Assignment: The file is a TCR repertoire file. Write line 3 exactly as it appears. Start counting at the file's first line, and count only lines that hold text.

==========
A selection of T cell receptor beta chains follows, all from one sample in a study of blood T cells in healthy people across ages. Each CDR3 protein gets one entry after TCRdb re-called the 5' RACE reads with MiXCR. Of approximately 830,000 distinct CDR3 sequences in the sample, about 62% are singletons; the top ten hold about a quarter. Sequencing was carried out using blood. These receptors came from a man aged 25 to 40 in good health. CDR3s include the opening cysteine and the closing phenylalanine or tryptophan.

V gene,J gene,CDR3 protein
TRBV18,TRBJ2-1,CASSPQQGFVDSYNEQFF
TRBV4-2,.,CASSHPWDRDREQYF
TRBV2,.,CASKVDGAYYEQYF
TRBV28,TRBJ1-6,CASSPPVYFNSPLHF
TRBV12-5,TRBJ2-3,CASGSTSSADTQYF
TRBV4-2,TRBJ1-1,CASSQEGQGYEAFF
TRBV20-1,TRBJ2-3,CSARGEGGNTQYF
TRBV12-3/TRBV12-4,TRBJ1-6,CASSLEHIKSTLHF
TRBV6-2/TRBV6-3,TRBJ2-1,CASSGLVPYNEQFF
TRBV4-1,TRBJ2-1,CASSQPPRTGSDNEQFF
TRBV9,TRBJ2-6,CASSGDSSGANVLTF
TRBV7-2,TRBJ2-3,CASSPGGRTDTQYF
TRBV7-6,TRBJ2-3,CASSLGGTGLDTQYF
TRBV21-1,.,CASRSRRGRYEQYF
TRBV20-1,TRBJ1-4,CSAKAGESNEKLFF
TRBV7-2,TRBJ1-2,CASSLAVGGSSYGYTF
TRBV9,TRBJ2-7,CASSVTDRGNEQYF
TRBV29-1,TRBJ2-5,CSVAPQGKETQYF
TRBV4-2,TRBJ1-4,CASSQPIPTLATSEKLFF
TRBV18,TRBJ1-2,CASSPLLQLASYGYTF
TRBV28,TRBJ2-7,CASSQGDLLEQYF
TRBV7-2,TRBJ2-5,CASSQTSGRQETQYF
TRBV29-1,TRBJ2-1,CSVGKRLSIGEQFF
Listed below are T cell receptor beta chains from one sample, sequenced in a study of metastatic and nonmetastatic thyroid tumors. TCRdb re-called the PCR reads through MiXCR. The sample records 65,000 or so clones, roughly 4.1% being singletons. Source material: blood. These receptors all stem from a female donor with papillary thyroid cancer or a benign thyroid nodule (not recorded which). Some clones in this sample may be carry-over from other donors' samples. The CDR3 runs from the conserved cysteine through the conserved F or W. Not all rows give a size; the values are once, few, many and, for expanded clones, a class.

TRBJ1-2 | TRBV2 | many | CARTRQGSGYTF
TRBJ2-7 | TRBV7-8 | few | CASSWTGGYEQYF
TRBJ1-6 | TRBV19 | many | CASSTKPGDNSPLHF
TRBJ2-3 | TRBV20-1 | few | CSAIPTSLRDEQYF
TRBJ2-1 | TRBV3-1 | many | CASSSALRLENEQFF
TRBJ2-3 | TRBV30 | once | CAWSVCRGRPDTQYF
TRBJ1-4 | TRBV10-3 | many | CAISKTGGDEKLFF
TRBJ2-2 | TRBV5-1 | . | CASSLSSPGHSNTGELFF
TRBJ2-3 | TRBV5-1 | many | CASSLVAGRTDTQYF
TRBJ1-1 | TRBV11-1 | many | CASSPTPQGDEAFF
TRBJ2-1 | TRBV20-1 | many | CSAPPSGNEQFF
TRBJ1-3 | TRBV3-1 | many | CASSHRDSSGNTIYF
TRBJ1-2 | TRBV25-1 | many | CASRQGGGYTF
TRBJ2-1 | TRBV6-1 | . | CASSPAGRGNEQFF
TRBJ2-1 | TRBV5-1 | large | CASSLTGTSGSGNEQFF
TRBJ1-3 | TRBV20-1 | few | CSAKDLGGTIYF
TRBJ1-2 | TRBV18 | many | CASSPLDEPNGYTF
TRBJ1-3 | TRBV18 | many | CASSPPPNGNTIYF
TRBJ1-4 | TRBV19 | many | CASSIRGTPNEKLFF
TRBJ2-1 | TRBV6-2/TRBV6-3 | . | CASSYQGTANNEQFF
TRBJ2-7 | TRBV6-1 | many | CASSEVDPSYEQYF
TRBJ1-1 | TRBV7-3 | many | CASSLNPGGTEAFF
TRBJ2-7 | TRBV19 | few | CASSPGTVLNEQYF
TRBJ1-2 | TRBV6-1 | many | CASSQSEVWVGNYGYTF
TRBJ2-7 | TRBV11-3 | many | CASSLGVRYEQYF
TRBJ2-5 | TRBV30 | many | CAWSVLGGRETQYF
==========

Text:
TRBV18,TRBJ2-1,CASSPQQGFVDSYNEQFF